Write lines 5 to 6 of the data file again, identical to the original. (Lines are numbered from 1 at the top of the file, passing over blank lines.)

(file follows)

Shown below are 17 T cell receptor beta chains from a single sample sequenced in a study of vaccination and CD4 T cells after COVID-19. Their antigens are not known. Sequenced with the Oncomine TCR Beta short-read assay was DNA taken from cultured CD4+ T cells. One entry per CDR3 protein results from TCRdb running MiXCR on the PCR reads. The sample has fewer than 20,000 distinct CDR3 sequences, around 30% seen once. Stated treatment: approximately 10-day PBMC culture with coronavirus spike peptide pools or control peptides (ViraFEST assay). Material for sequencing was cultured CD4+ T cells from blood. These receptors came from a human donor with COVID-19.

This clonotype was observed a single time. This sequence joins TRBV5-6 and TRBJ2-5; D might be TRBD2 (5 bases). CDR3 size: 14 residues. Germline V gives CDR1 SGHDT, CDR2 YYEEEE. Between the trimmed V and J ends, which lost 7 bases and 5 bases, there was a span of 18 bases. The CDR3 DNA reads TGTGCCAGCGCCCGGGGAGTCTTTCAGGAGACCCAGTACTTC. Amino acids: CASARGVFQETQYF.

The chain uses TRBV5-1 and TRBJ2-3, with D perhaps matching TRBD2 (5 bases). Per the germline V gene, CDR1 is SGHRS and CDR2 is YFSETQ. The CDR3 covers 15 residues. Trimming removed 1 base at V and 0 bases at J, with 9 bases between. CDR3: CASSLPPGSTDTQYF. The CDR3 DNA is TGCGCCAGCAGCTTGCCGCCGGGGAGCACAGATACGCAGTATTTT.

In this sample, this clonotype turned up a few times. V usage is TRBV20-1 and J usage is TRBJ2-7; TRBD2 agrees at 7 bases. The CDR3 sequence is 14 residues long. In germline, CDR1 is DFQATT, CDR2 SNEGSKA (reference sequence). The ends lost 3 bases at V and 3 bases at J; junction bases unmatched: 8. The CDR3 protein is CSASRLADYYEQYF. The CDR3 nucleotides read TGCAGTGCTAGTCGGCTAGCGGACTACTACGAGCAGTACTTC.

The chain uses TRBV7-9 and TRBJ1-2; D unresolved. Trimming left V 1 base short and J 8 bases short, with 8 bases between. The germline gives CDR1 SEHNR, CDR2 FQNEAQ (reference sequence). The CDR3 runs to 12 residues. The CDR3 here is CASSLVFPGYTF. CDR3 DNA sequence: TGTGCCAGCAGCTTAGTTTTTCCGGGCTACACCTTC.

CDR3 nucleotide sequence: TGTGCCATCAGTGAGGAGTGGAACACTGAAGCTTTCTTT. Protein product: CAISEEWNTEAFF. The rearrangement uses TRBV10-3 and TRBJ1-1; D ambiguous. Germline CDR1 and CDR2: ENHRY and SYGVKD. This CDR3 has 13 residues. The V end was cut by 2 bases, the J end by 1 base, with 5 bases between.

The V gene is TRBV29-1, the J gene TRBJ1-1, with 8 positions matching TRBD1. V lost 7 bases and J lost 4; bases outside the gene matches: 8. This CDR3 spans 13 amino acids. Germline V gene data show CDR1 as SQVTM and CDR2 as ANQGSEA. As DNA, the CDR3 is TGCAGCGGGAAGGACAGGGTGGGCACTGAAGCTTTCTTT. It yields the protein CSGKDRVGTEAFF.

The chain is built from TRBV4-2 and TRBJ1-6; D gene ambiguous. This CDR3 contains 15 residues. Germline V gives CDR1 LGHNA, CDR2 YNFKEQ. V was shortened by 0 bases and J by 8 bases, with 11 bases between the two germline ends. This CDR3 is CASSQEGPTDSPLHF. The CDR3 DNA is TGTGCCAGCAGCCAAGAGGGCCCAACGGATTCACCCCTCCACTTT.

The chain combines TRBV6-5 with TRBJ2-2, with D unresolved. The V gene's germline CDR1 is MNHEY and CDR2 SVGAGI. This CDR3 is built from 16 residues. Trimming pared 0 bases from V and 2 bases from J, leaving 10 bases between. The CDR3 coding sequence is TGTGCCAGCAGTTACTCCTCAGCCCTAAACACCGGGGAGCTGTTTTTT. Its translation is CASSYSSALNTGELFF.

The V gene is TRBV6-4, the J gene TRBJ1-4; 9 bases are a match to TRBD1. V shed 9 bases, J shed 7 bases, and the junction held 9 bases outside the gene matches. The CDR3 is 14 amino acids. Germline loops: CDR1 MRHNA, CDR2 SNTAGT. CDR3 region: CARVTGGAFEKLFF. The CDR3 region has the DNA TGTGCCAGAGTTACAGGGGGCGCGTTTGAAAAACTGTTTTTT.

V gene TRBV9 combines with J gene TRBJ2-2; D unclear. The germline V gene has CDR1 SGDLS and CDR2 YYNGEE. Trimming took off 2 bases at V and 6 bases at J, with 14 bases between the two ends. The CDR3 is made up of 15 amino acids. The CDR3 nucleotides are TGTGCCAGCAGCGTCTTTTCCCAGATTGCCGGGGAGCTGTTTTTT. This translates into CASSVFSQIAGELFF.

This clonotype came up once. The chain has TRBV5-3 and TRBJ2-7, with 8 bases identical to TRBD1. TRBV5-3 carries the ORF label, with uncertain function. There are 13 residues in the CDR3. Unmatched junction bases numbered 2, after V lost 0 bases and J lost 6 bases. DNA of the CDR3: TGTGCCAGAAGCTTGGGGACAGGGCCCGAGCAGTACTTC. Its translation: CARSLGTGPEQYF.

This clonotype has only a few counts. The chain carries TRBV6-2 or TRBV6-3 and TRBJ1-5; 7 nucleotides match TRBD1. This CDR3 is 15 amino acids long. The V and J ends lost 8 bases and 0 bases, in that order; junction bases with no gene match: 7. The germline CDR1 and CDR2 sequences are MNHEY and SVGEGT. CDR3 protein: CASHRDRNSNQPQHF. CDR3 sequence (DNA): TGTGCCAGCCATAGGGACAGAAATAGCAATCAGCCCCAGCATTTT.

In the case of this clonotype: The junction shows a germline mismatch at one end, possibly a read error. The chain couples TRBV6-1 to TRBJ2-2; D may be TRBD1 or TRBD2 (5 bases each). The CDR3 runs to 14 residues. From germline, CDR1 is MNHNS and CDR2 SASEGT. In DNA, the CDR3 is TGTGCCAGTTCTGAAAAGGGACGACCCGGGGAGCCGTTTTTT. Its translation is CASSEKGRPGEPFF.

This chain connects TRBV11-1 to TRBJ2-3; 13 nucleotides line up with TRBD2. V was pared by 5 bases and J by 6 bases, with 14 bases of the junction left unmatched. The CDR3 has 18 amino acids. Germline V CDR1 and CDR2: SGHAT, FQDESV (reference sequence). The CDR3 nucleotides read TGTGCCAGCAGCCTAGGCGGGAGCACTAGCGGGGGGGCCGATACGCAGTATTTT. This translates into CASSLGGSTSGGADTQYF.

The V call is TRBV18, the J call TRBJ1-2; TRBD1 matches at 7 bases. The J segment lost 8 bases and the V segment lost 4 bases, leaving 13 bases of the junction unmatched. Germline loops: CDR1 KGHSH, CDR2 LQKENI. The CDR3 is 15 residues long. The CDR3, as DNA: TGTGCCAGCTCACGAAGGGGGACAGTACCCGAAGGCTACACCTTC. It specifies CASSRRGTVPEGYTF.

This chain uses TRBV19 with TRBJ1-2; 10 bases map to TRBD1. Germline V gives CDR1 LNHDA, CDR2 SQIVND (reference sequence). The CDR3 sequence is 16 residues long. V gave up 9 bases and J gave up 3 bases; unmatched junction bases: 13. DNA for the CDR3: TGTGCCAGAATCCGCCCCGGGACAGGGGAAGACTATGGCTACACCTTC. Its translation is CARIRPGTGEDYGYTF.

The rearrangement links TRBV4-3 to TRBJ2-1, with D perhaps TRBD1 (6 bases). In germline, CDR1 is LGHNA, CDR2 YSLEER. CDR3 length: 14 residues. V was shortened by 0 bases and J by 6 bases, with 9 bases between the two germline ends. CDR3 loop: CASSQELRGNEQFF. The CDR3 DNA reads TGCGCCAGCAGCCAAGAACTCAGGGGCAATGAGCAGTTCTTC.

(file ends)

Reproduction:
The chain uses TRBV7-9 and TRBJ1-2; D unresolved. Trimming left V 1 base short and J 8 bases short, with 8 bases between. The germline gives CDR1 SEHNR, CDR2 FQNEAQ (reference sequence). The CDR3 runs to 12 residues. The CDR3 here is CASSLVFPGYTF. CDR3 DNA sequence: TGTGCCAGCAGCTTAGTTTTTCCGGGCTACACCTTC.

CDR3 nucleotide sequence: TGTGCCATCAGTGAGGAGTGGAACACTGAAGCTTTCTTT. Protein product: CAISEEWNTEAFF. The rearrangement uses TRBV10-3 and TRBJ1-1; D ambiguous. Germline CDR1 and CDR2: ENHRY and SYGVKD. This CDR3 has 13 residues. The V end was cut by 2 bases, the J end by 1 base, with 5 bases between.